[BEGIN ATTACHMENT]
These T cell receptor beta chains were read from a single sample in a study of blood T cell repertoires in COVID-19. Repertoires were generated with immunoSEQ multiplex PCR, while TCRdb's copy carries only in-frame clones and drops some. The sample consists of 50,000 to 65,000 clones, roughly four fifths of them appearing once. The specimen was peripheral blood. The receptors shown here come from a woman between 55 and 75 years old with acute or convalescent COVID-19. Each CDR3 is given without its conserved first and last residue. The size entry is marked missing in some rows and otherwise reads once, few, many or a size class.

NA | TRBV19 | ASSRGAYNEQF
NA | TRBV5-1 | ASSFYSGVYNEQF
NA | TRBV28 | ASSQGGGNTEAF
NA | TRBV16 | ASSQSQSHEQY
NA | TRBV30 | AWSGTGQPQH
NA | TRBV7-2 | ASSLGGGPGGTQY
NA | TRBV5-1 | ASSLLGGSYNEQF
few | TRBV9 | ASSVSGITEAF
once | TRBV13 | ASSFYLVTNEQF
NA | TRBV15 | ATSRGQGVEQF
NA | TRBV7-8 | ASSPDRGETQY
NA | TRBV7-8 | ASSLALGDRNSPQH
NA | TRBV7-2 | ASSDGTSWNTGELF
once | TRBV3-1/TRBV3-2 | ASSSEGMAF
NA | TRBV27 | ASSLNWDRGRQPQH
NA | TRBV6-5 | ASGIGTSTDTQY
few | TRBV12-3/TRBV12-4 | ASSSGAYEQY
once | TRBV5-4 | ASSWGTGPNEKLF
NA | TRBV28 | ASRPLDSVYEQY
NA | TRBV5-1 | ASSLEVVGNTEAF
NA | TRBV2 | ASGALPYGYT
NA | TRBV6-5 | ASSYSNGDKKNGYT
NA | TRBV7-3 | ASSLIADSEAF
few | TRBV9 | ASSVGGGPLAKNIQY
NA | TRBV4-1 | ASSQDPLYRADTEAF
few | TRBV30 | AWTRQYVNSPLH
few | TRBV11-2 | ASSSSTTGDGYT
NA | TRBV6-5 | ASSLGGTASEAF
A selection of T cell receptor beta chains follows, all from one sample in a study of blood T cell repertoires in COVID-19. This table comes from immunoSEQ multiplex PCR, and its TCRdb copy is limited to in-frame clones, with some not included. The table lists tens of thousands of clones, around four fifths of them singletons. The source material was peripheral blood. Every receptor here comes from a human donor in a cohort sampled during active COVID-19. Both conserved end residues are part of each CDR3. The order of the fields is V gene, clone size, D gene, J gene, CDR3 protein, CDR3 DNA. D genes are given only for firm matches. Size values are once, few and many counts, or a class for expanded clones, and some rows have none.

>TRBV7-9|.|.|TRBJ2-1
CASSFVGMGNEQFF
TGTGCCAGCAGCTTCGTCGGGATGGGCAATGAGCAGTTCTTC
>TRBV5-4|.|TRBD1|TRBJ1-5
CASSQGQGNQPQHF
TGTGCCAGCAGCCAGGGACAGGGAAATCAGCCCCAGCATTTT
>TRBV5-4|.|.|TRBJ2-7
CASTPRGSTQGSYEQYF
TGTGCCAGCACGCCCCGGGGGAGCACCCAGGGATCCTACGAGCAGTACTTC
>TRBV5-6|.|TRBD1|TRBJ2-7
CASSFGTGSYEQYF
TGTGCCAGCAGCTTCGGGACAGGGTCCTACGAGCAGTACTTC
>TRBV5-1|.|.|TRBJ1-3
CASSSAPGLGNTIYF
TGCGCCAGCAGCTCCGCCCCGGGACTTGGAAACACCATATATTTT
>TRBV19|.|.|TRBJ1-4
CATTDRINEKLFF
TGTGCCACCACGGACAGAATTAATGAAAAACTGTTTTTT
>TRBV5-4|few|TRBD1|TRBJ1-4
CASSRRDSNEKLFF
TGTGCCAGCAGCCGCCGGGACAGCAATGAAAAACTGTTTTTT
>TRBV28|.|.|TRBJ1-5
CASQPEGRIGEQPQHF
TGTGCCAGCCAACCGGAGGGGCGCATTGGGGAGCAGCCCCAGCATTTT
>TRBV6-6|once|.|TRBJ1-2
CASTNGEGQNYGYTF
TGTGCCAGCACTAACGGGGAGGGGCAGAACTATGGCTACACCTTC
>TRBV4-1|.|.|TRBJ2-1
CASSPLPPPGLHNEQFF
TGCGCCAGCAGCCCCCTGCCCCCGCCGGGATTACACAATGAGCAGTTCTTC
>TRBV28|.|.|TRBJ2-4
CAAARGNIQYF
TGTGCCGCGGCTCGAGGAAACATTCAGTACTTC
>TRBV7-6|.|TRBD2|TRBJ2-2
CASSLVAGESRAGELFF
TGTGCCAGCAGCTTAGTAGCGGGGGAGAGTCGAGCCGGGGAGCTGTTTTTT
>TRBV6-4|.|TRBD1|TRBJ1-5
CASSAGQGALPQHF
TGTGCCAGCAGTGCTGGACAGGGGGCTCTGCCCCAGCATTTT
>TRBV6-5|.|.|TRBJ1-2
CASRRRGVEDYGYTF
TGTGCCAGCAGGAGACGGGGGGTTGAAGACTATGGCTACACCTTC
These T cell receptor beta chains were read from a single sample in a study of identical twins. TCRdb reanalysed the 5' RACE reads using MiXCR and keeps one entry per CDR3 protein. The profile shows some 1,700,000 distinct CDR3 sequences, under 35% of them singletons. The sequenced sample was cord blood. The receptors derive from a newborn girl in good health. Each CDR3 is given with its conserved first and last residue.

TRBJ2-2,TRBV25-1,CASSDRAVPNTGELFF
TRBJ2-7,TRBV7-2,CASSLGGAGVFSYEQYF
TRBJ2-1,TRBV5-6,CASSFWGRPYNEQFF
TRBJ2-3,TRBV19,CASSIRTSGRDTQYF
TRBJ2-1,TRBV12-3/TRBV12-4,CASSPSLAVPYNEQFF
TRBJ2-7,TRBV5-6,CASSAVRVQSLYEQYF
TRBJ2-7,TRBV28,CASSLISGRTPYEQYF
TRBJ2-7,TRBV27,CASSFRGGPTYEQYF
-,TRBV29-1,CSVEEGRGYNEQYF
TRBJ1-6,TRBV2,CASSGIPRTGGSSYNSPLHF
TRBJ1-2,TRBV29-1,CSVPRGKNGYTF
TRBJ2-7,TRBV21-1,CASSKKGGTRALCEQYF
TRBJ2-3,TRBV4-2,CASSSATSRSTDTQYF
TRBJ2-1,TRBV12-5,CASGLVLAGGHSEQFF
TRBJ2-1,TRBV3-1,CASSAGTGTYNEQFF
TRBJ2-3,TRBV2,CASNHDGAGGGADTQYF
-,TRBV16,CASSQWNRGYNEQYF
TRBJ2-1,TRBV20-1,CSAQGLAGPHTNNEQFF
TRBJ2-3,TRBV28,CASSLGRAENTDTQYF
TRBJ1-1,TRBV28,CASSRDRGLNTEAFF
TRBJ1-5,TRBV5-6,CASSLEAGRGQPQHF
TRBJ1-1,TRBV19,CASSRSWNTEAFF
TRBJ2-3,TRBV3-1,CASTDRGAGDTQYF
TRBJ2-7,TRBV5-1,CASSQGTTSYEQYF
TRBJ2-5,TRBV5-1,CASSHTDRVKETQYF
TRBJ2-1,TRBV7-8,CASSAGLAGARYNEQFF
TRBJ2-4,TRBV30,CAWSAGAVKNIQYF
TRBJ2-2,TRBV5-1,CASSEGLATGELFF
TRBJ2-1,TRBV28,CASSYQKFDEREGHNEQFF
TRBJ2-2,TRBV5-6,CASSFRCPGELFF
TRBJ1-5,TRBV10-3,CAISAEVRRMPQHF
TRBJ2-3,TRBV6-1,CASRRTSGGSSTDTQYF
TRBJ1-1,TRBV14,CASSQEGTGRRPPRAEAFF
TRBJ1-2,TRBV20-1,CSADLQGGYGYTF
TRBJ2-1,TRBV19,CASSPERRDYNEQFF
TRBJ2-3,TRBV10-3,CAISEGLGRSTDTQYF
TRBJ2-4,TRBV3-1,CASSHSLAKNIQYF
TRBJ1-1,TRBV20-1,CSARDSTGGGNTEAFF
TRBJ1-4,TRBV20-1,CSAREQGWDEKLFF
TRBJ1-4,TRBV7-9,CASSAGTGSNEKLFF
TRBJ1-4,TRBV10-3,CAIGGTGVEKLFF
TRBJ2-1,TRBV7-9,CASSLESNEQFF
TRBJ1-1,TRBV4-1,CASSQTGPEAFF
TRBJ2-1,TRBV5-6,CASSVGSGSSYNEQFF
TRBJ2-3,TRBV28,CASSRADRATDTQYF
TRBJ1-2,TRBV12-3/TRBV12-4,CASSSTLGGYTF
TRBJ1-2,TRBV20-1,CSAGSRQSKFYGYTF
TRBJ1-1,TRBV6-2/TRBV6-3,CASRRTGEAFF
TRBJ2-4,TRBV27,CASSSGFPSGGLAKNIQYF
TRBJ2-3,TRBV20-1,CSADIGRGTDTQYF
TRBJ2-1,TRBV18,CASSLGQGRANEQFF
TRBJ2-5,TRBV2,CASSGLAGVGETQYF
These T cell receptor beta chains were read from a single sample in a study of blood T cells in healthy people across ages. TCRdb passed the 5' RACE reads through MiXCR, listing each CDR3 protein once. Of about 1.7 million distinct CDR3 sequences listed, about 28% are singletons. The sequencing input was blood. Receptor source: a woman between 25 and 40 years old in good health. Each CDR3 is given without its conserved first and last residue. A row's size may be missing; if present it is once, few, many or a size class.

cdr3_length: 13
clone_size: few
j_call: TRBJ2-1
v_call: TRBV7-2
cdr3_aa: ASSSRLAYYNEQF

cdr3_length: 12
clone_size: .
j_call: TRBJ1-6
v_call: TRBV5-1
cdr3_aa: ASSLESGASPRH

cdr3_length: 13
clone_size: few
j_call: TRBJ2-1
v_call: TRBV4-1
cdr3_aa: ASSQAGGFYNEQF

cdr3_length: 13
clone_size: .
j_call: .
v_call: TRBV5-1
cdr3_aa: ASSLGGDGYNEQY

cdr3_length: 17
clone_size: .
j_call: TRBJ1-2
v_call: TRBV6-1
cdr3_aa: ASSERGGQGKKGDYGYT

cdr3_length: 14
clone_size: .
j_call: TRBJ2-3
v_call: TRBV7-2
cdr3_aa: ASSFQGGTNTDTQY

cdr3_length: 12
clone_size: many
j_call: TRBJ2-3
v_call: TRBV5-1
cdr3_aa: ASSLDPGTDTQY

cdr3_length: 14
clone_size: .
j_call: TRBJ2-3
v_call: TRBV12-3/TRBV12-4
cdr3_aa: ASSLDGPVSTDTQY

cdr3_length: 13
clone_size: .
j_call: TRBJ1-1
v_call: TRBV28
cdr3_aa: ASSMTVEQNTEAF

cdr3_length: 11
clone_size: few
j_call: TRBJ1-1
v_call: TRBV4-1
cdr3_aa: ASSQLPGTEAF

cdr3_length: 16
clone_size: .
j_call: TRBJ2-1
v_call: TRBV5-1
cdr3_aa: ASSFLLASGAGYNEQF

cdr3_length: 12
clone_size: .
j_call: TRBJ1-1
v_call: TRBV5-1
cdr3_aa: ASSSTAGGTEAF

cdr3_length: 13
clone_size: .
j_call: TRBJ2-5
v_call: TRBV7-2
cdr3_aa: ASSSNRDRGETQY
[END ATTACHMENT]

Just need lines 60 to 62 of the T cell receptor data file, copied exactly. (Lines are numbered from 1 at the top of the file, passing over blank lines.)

TGCGCCAGCAGCCCCCTGCCCCCGCCGGGATTACACAATGAGCAGTTCTTC
>TRBV28|.|.|TRBJ2-4
CAAARGNIQYF